China's rainmakers

 
Published: Thursday 15 June 2006

Chinese weather specialists resorted to artificial rainmaking in the first week of May to save Beijing from choking in a dust storm that painted the city yellow for almost two weeks.

Technicians working with the Beijing Weather Modification Office fired seven rocket shells with 163 cigarette-size sticks of silver iodide from six districts and counties on May 5, Chinese news agency Xinhua reported. The injected chemical silver iodide resulted in nearly 10-mm of rainfall, which helped wash down the dust, improving the city's air quality and also increasing soil moisture.

While scientists debate if cloud seeding actually works, China has been experimenting with this artificial rainmaking technique for decades, particularly in drought-prone areas. The us National Academy of Sciences, however, described the science behind cloud seeding as "too weak" in 2003.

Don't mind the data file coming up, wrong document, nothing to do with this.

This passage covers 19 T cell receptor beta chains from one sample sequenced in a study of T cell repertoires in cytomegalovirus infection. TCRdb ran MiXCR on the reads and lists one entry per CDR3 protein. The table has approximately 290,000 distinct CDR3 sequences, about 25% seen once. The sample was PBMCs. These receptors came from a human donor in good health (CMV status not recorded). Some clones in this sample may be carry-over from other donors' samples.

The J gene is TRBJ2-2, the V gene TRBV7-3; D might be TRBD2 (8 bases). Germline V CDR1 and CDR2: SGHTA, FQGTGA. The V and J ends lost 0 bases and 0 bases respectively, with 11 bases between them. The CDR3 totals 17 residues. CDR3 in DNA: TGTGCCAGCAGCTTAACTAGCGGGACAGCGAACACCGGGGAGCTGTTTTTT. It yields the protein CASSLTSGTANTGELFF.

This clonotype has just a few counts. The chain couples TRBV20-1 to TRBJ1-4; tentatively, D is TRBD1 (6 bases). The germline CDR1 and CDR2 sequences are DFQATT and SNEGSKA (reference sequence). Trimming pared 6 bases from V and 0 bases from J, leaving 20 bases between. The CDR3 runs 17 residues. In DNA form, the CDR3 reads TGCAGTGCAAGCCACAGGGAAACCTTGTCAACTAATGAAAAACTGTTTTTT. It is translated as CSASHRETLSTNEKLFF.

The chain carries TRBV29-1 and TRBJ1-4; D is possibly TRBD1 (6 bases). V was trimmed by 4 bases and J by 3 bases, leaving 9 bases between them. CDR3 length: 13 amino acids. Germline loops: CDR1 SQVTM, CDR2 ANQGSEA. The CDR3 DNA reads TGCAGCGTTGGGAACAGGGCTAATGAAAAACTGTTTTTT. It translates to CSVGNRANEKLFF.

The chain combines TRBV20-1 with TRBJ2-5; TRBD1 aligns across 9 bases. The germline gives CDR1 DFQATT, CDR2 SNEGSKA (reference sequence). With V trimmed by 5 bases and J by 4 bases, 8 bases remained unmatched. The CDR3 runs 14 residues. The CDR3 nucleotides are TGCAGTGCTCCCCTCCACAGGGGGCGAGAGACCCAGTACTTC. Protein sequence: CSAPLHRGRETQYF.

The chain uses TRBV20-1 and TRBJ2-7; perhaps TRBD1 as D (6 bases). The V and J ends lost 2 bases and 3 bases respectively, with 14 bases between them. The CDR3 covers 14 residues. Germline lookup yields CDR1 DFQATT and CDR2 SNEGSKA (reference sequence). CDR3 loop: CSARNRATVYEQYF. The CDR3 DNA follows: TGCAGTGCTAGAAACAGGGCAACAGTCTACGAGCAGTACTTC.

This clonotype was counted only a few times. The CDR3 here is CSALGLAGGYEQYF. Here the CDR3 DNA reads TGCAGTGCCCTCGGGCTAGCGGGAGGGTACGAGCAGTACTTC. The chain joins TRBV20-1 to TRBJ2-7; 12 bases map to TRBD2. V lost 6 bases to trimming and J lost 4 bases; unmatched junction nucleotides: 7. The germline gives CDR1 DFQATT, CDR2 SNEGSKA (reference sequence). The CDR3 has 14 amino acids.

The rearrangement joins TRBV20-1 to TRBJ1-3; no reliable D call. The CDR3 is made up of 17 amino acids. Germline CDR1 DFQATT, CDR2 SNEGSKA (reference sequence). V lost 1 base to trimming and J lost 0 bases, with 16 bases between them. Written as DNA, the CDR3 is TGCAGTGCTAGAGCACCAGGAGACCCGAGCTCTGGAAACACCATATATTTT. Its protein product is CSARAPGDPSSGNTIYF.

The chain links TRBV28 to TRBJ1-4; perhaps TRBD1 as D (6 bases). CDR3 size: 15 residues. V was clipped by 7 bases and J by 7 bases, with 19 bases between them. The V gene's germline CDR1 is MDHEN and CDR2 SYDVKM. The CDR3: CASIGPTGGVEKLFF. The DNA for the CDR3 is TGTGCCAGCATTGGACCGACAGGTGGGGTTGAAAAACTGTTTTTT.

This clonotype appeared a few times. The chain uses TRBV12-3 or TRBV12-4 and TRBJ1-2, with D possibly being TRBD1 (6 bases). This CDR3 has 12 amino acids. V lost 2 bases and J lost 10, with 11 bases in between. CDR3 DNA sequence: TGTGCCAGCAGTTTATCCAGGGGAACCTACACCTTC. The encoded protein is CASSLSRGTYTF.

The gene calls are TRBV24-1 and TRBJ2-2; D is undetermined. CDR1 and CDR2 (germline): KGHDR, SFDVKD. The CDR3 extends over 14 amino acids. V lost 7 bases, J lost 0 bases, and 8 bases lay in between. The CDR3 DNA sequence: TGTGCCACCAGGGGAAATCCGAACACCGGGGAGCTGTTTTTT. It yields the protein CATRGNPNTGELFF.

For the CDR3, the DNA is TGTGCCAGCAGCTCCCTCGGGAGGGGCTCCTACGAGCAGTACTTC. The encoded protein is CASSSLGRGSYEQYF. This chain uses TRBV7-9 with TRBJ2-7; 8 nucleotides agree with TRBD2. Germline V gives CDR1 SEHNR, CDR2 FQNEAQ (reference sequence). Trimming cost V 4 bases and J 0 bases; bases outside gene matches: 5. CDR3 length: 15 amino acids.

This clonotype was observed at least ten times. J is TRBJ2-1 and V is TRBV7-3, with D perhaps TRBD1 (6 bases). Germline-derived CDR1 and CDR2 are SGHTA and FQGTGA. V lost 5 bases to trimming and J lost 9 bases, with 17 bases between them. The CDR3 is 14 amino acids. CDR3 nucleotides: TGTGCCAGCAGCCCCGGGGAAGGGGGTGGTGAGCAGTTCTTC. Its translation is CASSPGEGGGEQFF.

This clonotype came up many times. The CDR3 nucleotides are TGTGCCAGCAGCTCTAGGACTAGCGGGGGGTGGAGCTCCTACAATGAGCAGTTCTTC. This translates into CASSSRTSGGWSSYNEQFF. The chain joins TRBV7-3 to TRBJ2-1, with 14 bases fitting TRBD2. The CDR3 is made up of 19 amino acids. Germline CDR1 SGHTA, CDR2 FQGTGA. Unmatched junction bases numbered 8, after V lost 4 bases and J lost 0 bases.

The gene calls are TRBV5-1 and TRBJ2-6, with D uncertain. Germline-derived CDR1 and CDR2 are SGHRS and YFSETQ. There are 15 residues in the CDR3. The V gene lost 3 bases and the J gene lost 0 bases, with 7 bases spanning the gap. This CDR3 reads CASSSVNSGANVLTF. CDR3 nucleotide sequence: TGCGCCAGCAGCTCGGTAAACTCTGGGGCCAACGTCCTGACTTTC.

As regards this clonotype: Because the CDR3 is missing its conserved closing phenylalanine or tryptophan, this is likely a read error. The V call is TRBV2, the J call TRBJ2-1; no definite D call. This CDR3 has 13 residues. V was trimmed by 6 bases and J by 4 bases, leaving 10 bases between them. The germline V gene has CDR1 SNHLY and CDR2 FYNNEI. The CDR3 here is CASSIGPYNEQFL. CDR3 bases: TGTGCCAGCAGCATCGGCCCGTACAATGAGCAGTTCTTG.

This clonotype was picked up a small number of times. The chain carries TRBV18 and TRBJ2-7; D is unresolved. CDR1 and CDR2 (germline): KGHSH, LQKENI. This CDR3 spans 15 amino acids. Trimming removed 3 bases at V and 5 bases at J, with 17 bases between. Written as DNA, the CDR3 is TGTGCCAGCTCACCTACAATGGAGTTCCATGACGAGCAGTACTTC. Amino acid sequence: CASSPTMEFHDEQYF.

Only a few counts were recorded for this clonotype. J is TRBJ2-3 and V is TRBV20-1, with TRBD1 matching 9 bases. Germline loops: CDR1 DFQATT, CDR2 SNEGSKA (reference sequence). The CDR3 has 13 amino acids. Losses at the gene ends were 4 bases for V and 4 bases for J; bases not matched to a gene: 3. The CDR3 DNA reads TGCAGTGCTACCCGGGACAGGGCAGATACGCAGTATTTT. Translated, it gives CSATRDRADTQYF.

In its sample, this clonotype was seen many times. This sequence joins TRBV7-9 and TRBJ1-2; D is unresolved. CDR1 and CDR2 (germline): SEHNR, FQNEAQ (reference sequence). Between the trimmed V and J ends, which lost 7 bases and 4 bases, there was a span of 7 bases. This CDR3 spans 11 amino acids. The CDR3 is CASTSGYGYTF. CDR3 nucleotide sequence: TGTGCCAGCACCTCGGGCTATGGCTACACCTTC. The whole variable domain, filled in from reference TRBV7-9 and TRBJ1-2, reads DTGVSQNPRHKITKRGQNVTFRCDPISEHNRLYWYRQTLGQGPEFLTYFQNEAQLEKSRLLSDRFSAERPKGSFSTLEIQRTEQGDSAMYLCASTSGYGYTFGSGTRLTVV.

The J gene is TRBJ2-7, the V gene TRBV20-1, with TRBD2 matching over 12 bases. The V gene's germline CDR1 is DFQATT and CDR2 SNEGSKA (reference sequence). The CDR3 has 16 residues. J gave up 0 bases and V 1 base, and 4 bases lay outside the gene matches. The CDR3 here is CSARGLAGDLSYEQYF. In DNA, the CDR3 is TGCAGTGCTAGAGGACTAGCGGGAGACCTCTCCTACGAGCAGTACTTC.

Every year, China witnesses moderate to severe sandstorms. This year's storm, considered the fiercest in the past five years, commenced on April 18. Weather experts estimated that every day as much as 300,000 tonnes of sand blew into the city -- that's about 20 kg per resident on an average.

The abnormal weather led to several health problems, especially respiratory ailments. When hospitals reported a sudden jump in cases of breathing problems, the authorities issued a health warning to keep children indoors.

With Beijing getting ready to hold the 2008 Olympics, experts have urged the authorities to build a shelterbelt forest around Beijing and plant more trees to curb desertification in Inner Mongolia. To date, China has invested us $6.97 billion in projects, including tree planting, designed to prevent sandstorms in Beijing and in neighbouring Tianjin province.

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